on 11/27/07 by a federal grand jury in the Northern District
of Florida for his involvement in botnet related activity
involving coding and adware schemes. This investigation
is being conducted by the U.S. Secret Service.
Dmitriyevich Paskalov, 38, multiple U.S. addresses, was
sentenced on 10/12/2007 in U.S. District Court, Northern
District of Florida, and received 42 months in prison
for his participation in a significant and complex phishing
scheme that targeted a major financial institution in
the Midwest and resulted in multi-million dollar losses.
Takhirovich Mamadjanov, 21, residing in Florida, was sentenced
in June 2007 in U.S. District Court, Northern District
of Florida, to 24 months in prison for his part in the
same Midwest bank phishing scheme as Paskalov. Paskalov
established a bogus company and then opened accounts in
the names of the bogus company. The phishing scheme in
which Paskolov and Mamadjanov participated targeted other
businesses and electronically transferred substantial
sums of money into their bogus business accounts. Immigrations
Customs Enforcement, Florida Department of Law Enforcement,
and the Panama City Beach Police Department were active
partners in this investigation.
Schiefer, 26, of Los Angeles, California, agreed to plead
guilty on 11/8/2007 in U.S. District Court in the Central
District of California, to a four felony count criminal
information. A well-known member of the botnet underground,
Schiefer used malicious software to intercept Internet
communications, steal usernames and passwords, and defraud
legitimate businesses. Schiefer transferred compromised
communications and usernames and passwords and also used
them to fraudulently purchase goods for himself. This
case was the first time in the U.S. that someone has been
charged under the federal wiretap statute for conduct
related to botnets.
King, 21, of Fairfield, California, was indicted on 9/27/2007
by a federal grand jury in the Central District of California
on four counts of transmission of code to cause damage
to a protected computer. King allegedly conducted DDoS
attacks against various companies including a web based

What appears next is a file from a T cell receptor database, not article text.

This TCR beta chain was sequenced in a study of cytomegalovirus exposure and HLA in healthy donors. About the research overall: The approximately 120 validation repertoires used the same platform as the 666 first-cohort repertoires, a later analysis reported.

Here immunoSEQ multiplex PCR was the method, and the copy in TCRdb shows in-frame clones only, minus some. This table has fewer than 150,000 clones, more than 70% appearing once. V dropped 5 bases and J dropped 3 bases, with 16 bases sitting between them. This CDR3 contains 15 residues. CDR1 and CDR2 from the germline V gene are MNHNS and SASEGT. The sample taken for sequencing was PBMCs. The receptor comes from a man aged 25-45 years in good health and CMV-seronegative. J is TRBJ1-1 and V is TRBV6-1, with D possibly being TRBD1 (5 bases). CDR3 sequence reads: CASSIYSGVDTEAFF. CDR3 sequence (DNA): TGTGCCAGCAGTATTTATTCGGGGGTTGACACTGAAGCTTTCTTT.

company designed to combat phishing and malware.
Michael Downey, 24, of Dry Ridge, Kentucky, was sentenced
on 10/23/2007 in U.S. District Court, Eastern District
of Michigan, to 12 months in prison followed by probation,
restitution, and community service for operating a large
botnet that conducted numerous DDoS attacks that resulted
in substantial damages. Downey operated Internet Relay
Chat (IRC) network Rizon. Downey stated that most of the
attacks he committed were on other IRC networks or on
the people that operated them. Downey's targets of DDoS
often resided on shared servers which contained other
customer's data. As a result of DDoS to his target, innocent
customers residing on the same physical server also fell
victim to his attacks. One victim confirmed financial
damages of $19,500 as a result of the DDoS attacks.
Assistant Director James E. Finch, Cyber Division, said,
"The public is reminded once again that they can play
a part in thwarting botnet activity. Practicing strong computer
security habits such as updating anti-virus software, installing
a firewall, using strong passwords, and employing good e-mail
and web security practices are as basic as putting locks
on your doors and windows. Without employing these safeguards,
botnets, along with criminal and possibly terrorist activities,
will continue to flourish."
should be noted that the FBI does not contact the public
online with requests for personal information. Computer
users are urged to be wary of fraud schemes that request
this type of information, especially via unsolicited emails.
To report fraudulent activity or financial scams, contact
either the local police or your local FBI field office as
well as file an online complaint with the FBI's Internet
Crime Complaint Center (IC3) at www.ic3.gov.
more information on botnets and tips for cyber crime prevention,
the public is encouraged to visit the following online resources: